- The parish nurse program engaged six community health promoters and prepared them to conduct community health education in such aspects of primary care as prostate cancer screening, asthma prevention and management, diabetes screening and management and nutrition. An estimated 3,500 residents were reached over the grant period. The project director reported that after this internship, all six interns were hired by a health or social service agency.
Under the renewal grant (ID#037474), Esperanza placed 22 community health promoters in internships with four sites in Los Angeles:
- Rescatando Salud, a women's empowerment/immunization promotion project, engaged six interns who, according to the project director, were instrumental in outreach work aimed at improving immunization rates for children in the target area. Rescatando Salud collaborated with Esperanza, the County Immunization Project, South Central Family Health Center and the University of California, Los Angeles (UCLA), School of Public Health in the immunization project.
- California Hospital Medical Center mentored eight community health promoters who performed outreach activities. These included networking with community groups; promoting health awareness and community health councils and services, identifying resources for family-focused programs and coordinating and evaluating presentations.
- The Healthy Homes Project, which was developed from Esperanza's Community Health Promoter Program, engaged seven interns in outreach and education to approximately 2,000 neighborhood residents regarding environmental and structural hazards in old, derelict buildings. The interns helped identify and intervene in instances of possible lead poisoning by educating families, facilitating blood-level testing, promoting follow-up care and providing a link between families and the health care system. As a result of the outreach, 10 residents with health concerns got necessary medical attention.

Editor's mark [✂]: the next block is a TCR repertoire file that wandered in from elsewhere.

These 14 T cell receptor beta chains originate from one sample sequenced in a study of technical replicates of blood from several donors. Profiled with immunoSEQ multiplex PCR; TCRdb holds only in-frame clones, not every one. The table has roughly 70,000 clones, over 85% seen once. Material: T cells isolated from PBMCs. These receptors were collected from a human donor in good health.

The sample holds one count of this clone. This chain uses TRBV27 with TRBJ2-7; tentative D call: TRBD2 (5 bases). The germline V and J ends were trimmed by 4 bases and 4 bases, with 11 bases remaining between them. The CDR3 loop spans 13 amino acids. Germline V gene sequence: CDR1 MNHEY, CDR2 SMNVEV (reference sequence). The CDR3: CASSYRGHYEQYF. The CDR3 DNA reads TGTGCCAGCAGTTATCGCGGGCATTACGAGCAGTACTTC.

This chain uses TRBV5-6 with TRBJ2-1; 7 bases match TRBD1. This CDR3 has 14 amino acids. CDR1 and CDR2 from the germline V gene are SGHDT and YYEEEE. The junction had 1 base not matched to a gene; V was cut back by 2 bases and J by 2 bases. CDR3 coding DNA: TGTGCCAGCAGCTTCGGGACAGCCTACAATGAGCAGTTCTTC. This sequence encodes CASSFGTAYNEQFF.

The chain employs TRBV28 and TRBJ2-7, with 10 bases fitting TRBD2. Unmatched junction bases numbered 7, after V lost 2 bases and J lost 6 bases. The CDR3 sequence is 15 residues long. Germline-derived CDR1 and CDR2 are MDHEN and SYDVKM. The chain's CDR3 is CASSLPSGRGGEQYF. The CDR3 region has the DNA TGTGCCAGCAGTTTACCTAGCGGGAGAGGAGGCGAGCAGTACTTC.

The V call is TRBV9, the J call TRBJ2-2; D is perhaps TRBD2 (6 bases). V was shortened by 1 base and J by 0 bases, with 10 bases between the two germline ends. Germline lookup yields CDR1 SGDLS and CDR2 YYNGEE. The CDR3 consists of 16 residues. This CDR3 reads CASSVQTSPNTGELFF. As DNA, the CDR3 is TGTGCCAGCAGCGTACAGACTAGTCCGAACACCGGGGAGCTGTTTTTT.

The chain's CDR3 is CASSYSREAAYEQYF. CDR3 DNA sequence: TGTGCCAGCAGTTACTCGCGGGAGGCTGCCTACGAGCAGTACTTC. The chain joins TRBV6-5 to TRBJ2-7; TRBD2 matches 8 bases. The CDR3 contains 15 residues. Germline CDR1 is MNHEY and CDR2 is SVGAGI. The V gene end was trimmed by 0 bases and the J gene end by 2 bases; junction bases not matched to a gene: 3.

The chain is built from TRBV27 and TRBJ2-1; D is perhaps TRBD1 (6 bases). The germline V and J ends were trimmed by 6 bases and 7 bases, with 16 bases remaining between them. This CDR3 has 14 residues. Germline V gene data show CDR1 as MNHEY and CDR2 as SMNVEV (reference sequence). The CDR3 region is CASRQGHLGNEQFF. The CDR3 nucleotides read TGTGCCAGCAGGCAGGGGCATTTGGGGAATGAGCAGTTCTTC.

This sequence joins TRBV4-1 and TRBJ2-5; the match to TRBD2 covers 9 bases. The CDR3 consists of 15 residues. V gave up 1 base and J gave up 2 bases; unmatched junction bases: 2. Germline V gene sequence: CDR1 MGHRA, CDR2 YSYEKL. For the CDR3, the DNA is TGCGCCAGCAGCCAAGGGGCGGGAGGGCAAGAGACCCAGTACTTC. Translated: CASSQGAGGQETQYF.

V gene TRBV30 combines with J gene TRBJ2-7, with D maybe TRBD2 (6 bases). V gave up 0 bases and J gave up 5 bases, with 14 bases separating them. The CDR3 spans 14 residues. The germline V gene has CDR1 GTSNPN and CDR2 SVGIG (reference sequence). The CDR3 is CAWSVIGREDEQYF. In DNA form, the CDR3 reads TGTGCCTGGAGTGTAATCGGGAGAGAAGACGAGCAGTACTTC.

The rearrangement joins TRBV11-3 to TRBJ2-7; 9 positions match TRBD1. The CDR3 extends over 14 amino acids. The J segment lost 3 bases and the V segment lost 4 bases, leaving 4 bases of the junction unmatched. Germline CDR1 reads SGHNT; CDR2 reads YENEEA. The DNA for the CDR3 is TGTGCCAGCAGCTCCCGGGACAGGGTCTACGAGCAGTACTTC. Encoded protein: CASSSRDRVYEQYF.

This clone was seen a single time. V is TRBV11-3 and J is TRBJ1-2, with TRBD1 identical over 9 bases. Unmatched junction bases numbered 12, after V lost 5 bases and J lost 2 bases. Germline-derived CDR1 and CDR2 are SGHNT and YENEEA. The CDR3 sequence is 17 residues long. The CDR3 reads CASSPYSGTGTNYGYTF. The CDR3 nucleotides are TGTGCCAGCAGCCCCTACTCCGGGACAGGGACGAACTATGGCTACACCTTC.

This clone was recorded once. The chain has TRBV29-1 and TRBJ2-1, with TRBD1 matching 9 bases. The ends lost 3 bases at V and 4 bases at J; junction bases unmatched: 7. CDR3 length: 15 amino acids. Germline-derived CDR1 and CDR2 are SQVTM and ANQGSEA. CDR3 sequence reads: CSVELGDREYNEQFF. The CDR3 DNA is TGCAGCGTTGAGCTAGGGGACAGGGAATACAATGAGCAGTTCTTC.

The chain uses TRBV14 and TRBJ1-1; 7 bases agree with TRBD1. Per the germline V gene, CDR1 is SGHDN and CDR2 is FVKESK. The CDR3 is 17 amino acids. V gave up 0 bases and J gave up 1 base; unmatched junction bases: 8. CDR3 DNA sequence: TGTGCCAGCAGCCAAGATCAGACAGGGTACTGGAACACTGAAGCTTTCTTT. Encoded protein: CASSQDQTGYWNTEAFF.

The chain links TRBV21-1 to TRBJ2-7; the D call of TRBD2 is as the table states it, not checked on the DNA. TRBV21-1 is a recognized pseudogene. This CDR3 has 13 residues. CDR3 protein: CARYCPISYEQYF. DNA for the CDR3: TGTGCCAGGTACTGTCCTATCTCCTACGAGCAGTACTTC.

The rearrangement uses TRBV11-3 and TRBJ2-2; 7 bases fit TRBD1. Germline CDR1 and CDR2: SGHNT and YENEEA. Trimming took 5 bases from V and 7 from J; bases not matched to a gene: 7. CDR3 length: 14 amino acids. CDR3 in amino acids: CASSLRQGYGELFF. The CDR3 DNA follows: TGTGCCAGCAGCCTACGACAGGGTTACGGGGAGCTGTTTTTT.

- Oscar Romero and Centro Latino de Educación Popular collaborated to create a new internship site. One intern conducted a needs assessment to determine the value of a health education program aimed at Oscar Romero clinic patients. Interviews with patients with little or no literacy about their interaction with the health care system revealed a great need for a health-literacy program supported by childcare services.
- Esperanza estimates that the interns supported under these grants reached some 20,000 community members through their community health education activities in Los Angeles schools, local parishes, health fairs and community centers during the grant periods.
- Of the 22 community health promoters interns placed during this phase, 15 went on to employment either in the internship organization or in a health-related position. Six participants took jobs in other fields or pursued additional education.
Esperanza responded to numerous requests to share their experience with the community health promoter concept, among them: UCLA's School of Public Health, the Los Angeles County Community Health Councils, the Childhood Lead Poisoning Prevention Project Community Advisory Board, the Health Care Consortium (a network of providers and community-based organizations working to improve access to health care in central Los Angeles), St. John's Well Child Center and the South Central Family Health Center and Pediatric & Family Medical Center.
Esperanza's Community Health Programs director and the community health promoters spoke about the project at a number of forums, including the annual conferences of the American Public Health Association (1998, 2000 and 2002) and the quarterly meeting of the national Coordinating Council on Juvenile Justice and Delinquency Prevention in Washington, D.C. (December 1998). The project also received local and national media coverage, including a report in 2000 on the NBC News program, "Boswell Report," about environmental hazards in slum buildings, and a piece of Public Television's "Life and Times," produced in 2000 by KCET.
AFTER THE GRANT
To date, Esperanza has graduated 172 bilingual health promoters, most of whom are still engaged in health promotion activities. In response to growing demand for its community health promoter training, Esperanza is seeking to expand funding for the program. In collaboration with two of its community partners, Esperanza is developing a train-the-trainer manual that communities can use to replicate Esperanza's door-to-door outreach work related to residential environmental hazards. The grantee is seeking additional funding for this work.
GRANT DETAILS & CONTACT INFORMATION
Mobilizing Trained Community Health Promoters in a Medically Underserved Community
Esperanza Community Housing Corporation (Los Angeles, CA)
Dates: November 1997 to October 1998
Dates: January 2000 to December 2000
Nancy Halpern Ibrahim
Report prepared by: Marilyn Gross
Report prepared by: Kelsey Menehan
Reviewed by: Robert Crum
Reviewed by: Janet Heroux
Program Officer: James R. Knickman